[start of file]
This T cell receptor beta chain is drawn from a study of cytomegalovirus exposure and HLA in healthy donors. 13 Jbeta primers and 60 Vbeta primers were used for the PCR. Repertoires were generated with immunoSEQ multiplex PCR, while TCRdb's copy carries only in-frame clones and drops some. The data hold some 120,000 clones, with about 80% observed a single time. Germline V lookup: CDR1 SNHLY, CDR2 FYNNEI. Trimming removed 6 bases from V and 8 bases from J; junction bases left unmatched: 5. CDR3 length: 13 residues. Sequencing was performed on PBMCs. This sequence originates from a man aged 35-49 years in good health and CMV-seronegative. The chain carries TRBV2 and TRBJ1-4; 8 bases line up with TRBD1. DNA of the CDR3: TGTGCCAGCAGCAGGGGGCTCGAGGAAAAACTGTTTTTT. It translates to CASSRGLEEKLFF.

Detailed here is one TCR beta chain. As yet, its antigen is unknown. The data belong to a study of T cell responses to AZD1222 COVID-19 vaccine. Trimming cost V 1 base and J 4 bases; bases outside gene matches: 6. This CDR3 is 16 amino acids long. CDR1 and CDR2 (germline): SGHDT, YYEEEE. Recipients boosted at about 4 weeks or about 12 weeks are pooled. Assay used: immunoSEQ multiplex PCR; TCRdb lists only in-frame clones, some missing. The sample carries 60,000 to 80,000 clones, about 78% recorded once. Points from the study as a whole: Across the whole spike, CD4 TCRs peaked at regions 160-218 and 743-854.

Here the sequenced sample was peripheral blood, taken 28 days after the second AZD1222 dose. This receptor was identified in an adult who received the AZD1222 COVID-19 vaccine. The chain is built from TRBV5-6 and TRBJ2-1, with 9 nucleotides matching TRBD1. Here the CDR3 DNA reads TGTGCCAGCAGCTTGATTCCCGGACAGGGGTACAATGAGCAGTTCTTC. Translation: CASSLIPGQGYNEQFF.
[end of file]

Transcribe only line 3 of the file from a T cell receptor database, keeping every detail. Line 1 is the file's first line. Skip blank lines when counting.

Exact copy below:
Here the sequenced sample was peripheral blood, taken 28 days after the second AZD1222 dose. This receptor was identified in an adult who received the AZD1222 COVID-19 vaccine. The chain is built from TRBV5-6 and TRBJ2-1, with 9 nucleotides matching TRBD1. Here the CDR3 DNA reads TGTGCCAGCAGCTTGATTCCCGGACAGGGGTACAATGAGCAGTTCTTC. Translation: CASSLIPGQGYNEQFF.